Bill Tweaked in Senate: Terms of Service No Longer Terms of Felony
Yesterday, the Senate Judiciary Committee adopted an important amendment designed to ensure that civil and criminal actions under the Computer Fraud and Abuse Act (CFAA) are focused on hackers and identity thieves rather than on people who merely violate website terms of service.
The Committee adopted the amendment at a mark up of Chairman Patrick Leahy’s Personal Data Privacy and Security Act of 2011, S. 1151, a bill that addresses both data breach notification and penalties for computer criminals. The Chairman (D-Vt.) himself introduced a number of amendments in a manager’s substitute for the original bill, but perhaps the most interesting amendment to the bill was introduced by ranking member Sen. Chuck Grassley (R-Iowa), along with Sens. Al Franken (D-Minn.) and Mike Lee (R-Utah). As amended, the bill would fix a large part of the overbreadth problem in the CFAA that CDT and other groups on the left and right have recently suggested that Congress address.
As CDT and others recently wrote in a letter to the Chairman and Ranking Member:
In offering the amendment, Sen. Grassley noted that there was broad support across the political spectrum for addressing the issue, particularly as it related to prosecutions based on violations of online terms of service. Recent prosecutions by a couple of U.S. Attorneys’ Offices were of particular concern, he said. He also mentioned that his amendment addresses the major concern voiced by the Department of Justice (DOJ), which had argued that government needed the flexibility provided by the broader language to prosecute certain specialized categories of government employees who access sensitive information held in government databases and who may not be prosecutable under the other prongs of the statute. In order to ensure that such prosecutions are not inhibited, the new language permits contract-based "exceeds authorization" claims by governmental employers.
Sen. Franken, the amendment’s lead co-sponsor, noted that the revised bill would prevent everyday actions from being prosecuted as felonies. More specifically, he noted that the actions of a father logging onto his son's Facebook account to check up on him, a 17-year old clicking through a screen requiring him to be 18 to shop for clothes at an online store, or an employee checking sports scores from his corporate desktop could be considered crimes under some interpretations of current law, and noted that the amendment was intended to prevent such prosecutions from occurring.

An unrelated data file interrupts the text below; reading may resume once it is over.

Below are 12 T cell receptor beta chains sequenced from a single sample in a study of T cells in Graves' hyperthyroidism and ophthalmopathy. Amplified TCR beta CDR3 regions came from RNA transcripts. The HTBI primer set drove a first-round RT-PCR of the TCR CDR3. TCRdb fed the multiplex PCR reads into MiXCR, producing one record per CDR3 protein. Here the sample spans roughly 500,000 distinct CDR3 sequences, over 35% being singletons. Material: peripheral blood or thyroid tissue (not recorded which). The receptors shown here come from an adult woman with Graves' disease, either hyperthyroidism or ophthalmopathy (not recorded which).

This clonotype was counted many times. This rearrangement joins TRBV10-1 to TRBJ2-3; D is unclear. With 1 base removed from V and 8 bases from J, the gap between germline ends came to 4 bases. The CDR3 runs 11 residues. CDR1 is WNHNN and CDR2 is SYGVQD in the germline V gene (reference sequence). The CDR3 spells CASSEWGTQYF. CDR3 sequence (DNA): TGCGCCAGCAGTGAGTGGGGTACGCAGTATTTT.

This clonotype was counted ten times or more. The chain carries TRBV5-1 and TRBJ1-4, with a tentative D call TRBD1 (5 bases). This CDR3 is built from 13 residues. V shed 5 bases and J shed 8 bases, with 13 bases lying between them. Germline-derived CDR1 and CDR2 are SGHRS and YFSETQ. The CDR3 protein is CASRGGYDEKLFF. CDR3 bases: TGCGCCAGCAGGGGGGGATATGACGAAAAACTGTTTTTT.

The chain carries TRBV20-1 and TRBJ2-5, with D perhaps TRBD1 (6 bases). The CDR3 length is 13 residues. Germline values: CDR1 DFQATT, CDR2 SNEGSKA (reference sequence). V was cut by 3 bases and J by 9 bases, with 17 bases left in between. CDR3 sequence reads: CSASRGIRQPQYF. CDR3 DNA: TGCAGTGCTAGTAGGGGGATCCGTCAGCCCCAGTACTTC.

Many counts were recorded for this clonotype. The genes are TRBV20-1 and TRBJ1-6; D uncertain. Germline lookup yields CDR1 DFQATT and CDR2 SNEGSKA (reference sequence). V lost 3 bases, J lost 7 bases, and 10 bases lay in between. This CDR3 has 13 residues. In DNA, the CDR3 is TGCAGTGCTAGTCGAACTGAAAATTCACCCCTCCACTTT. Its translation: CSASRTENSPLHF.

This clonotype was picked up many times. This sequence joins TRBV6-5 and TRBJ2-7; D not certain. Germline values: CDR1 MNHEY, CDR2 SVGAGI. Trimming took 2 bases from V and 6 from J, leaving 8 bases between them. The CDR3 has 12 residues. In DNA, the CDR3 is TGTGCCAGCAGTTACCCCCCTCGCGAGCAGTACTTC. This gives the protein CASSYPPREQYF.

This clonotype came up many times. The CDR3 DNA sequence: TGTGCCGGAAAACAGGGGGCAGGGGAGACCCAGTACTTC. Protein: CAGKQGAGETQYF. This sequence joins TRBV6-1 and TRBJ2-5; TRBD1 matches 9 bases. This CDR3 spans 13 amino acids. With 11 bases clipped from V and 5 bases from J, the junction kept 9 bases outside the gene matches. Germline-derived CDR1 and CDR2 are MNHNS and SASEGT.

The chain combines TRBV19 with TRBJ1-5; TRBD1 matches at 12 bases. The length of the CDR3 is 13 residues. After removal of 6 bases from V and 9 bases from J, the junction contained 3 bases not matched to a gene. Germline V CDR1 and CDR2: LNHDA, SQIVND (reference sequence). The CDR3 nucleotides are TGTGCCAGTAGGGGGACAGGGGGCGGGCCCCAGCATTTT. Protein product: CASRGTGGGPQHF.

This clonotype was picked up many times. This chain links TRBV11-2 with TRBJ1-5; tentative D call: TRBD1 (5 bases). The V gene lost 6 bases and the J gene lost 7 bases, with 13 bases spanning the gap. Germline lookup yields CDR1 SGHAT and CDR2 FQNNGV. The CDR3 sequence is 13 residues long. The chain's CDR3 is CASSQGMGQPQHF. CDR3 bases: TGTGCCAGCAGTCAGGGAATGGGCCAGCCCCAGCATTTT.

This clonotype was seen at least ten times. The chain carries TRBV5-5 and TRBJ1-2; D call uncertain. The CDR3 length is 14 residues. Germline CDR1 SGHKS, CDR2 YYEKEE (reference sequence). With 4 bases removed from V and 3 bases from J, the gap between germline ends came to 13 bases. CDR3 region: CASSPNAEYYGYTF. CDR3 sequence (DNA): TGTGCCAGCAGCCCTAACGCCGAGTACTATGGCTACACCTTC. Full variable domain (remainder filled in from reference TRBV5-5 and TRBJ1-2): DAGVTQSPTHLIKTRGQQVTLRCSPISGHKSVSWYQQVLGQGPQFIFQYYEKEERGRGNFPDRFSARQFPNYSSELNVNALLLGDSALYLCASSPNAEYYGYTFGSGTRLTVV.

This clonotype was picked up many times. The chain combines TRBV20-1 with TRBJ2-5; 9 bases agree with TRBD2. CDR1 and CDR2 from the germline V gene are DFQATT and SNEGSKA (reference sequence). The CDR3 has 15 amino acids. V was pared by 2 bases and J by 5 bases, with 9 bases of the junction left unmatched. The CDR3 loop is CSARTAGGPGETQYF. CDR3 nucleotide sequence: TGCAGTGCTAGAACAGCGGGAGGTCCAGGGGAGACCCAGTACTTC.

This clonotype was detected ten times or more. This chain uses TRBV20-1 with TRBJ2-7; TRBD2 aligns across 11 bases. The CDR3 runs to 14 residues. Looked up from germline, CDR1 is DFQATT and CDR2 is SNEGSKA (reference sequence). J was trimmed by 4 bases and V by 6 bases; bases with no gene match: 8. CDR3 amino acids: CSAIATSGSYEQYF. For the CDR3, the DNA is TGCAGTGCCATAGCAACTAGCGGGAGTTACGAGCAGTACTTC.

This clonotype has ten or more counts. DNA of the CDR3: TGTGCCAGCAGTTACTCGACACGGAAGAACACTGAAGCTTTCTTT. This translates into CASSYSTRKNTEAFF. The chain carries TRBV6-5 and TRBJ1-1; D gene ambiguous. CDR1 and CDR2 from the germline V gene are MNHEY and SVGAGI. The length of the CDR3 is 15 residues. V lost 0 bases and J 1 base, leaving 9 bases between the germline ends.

Several other senators, including Sen. Chris Coons (D-Del.) and Sen. Amy Klobuchar (D-Minn.) also spoke in favor of the amendment and indicated their intention to vote in favor, as did Chairman Leahy, who noted that his opposition to frivolous prosecutions spurred him to support the amendment. Sen. Sheldon Whitehouse (D-R.I.), the only member to speak against the Grassley/Franken/Lee language, stated that he, too, was concerned about contractual fine print creating criminal liability, but suggested that a better approach was to have DOJ author guidelines ruling out the use of the statute in such cases. However, Sen. Grassley noted that DOJ prosecutions had already been brought under the terms-of-service theory, and insisted upon a vote. Ultimately, the amendment was approved on a voice vote, with Sen. Whitehouse and one or two other Democratic senators signaling their opposition. The Committee is expected to consider other amendments and vote to report the bill next Thursday.
The Committee did not get to complete its work on the bill’s data breach provisions due to the lack of a quorum. CDT has been working with Sen. Leahy’s staff on those issues and expects the committee will take them up again when the mark up of the bill resumes.